Tips for creating effective mind maps

Another element of mind maps that has probably caught your eye is the inclusion of visual elements: doodles, icons, colors. Granted, you can create maps without them. It may turn out, however, that visual information is more understandable and easy to remember for you.

If you still have some doubts about using doodles and drawings on your map, you can try a simple exercise. Try to think of an apple. Give yourself a couple of seconds and then try to analyze what your brain generated. You didn’t see the letters “A-P-P-L-E” spelled out, right? Whatever is the name of that fruit in your native language, you probably saw an image not letters. As people, we think in pictures—that’s one of Tony Buzan’s main points. 

If you have already read our guide on sketchnoting for project managers (if not, make sure to check it out), you probably remember that creating sketchnotes is not about art but rather making information easier to understand or memorize. The same goes for mind maps. They don’t need to be beautiful: the function is more important here. When you draw icons, try to keep them simple and easily recognizable. If you want to include humorous elements in your doodles, go for it—they might help you remember that particular detail. You can also get creative with the fonts you use, but keep them readable. Try to avoid using too many words: if you’re able to summarize something with a single keyword, do it.

When it comes to the canvas you will be working on, try to stick to blank paper/whiteboard/screen. Printed patterns may make your map less readable. Landscape orientation of your canvas will help you structure your diagram better.

You might have noticed that the branches on the maps are usually curved: this is done on purpose. So is the practice of going from thick branches to the thinner ones.

These mind mapping tips (and some more) have been visualized via, you guessed it, a mind map by Learning Fundamentals:

Mind mapping for project managers – useful tools

Your list of tools can be limited to a sheet of paper and a pen. You can create a solid mind map with just these two. Of course, if you want to make colorful maps, you will appreciate crayons, highlighters, and brush pens. The latter ones are great for drawing curved branches.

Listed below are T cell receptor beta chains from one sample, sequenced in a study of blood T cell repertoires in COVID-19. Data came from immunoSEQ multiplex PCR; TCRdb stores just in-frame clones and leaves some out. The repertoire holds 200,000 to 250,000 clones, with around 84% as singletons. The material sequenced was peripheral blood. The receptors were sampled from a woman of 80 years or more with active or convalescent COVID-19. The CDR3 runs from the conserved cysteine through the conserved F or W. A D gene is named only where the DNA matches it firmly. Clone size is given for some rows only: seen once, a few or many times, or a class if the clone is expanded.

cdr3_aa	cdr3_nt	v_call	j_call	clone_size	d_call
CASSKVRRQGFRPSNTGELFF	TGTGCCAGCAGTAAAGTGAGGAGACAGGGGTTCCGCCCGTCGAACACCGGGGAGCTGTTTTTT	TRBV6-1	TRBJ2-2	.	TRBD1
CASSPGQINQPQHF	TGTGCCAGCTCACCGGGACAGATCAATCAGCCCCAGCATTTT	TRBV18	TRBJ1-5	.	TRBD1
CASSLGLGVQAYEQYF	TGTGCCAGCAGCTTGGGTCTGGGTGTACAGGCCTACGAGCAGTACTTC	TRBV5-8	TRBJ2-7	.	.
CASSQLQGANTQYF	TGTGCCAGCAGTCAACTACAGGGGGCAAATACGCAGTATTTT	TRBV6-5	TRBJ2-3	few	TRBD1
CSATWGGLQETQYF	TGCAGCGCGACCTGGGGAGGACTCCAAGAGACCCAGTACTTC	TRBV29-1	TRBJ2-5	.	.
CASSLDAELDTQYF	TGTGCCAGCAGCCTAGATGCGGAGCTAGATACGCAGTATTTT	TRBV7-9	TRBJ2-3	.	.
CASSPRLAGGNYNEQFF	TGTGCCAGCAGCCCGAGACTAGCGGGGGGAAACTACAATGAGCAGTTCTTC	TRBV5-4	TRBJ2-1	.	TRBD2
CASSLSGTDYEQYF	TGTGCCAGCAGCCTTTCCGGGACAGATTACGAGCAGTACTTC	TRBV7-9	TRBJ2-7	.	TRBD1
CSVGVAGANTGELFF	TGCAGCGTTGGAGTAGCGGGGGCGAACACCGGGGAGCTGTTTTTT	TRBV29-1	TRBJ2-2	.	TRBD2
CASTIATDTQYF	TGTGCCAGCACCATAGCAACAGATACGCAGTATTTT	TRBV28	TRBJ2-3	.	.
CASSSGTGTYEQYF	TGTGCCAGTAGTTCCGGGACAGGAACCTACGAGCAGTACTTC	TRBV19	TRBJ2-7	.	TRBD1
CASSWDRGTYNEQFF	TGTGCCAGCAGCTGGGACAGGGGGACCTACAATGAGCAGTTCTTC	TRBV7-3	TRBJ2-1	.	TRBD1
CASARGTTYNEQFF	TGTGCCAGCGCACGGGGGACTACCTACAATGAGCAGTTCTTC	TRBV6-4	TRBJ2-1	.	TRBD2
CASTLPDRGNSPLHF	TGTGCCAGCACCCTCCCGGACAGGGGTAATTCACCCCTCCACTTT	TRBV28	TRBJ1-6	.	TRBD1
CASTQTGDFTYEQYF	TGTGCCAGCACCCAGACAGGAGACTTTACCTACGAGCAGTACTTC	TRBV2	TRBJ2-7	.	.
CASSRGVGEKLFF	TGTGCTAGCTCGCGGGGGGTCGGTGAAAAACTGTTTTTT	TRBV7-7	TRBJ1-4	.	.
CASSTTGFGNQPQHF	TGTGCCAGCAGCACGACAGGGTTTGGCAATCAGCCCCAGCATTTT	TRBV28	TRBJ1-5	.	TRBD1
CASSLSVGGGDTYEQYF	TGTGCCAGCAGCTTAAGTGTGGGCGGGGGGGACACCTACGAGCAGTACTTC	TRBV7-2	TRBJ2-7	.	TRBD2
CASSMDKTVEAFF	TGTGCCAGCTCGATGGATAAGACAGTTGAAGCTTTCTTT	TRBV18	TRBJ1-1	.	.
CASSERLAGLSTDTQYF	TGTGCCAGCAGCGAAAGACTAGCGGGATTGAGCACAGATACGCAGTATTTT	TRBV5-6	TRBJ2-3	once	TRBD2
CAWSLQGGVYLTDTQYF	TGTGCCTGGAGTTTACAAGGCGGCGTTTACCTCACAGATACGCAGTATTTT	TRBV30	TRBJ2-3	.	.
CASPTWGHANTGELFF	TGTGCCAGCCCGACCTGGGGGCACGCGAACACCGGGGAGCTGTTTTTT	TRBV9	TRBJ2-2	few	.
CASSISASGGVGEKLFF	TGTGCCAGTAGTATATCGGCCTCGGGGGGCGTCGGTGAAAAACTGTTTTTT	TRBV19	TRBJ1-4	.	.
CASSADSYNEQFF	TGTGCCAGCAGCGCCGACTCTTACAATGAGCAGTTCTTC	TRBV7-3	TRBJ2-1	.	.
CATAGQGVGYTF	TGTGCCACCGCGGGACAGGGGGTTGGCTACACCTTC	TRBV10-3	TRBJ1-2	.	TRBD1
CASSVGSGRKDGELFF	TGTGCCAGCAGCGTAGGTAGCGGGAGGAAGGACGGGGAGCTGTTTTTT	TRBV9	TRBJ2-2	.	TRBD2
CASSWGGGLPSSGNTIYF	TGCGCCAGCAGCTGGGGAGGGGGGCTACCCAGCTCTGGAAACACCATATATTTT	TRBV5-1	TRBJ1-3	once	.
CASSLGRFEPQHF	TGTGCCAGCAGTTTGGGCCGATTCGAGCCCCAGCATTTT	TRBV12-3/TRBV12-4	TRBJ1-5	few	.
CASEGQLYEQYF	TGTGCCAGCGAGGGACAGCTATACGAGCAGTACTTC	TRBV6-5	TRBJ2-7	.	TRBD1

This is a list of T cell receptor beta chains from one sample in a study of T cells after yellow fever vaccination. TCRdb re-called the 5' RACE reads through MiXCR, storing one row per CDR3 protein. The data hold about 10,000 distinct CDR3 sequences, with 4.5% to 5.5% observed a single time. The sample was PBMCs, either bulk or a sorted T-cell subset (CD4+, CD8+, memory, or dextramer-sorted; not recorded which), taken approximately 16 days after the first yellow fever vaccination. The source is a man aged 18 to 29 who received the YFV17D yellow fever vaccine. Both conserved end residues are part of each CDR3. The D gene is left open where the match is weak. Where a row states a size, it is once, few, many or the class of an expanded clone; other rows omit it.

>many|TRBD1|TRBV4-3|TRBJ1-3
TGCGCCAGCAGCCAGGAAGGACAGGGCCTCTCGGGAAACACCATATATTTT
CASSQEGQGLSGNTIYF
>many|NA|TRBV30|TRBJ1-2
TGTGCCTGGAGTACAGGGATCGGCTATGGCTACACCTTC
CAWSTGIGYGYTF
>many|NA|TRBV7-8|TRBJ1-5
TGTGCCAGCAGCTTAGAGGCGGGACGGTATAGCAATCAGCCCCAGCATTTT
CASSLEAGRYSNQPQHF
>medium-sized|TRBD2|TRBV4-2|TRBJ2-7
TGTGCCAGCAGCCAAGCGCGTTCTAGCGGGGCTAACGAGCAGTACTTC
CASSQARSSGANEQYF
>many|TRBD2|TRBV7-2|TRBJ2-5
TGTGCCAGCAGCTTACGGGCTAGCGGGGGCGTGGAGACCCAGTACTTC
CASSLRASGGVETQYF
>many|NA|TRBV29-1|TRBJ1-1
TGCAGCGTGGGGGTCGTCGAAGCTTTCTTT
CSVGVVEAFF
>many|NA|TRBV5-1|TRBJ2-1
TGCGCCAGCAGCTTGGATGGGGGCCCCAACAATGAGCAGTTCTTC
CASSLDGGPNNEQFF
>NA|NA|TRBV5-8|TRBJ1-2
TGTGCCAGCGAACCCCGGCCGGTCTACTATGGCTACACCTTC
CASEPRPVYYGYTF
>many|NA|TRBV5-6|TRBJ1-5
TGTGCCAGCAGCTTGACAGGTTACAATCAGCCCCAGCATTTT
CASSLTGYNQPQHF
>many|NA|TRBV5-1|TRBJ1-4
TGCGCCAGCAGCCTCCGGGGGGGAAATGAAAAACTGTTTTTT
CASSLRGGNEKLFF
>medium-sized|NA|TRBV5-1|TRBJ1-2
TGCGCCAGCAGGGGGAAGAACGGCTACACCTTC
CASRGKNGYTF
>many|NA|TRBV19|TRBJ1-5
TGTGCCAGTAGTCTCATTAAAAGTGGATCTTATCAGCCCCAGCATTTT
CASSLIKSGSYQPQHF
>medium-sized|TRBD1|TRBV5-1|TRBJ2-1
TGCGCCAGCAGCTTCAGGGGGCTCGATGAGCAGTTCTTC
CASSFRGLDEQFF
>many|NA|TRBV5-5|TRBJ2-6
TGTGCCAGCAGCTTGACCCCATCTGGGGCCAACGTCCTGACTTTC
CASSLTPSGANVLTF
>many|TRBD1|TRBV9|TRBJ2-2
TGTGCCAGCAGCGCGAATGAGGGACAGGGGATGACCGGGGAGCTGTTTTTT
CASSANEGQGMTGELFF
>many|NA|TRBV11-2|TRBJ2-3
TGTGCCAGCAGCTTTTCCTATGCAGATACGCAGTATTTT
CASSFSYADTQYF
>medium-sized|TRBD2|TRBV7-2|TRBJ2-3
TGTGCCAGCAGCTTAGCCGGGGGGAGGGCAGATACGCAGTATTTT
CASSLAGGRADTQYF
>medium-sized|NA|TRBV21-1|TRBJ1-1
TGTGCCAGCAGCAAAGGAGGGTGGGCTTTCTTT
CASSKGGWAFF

When you want to create your projects on a larger canvas, use a whiteboard or a flipchart. You’ll have more space to work with, plus you can use bigger fonts to make your drawing easily readable.

There’s been a lot of debate between the effectiveness of hand-written vs. computer-generated notes. And yes, research shows that using your own hand may strengthen the learning process. For many project managers, however, using an online mind mapping software will simply be more convenient. You have quite a lot of tools to choose from, including these:

  • MindMeister – which allows you to create up to 3 mind maps within their free plan. If you’re looking for a more comprehensive project management solution, you can pair MindMeister with MeisterTask, a task management tool.
  • Lucidchart – this solution allows you to create not only project management mind maps but also flowcharts and other visual diagrams you and your team members can use throughout the project lifecycle.
  • Zenkit – it’s a tool we’ve included in our roundup of free project planning tools. Once you create your map with Zenkit, you can easily turn it into a Kanban board or a calendar view.

 

We hope this blog post convinced you that mind mapping could help you plan projects better and solve many problems. You can use them in different areas of project management: from planning projects through organizing tasks to resolving conflicts.

Have you created any project management mind maps that you want to share? Send them our way using the chat in the corner of your screen! We’ll be happy to feature them in this article.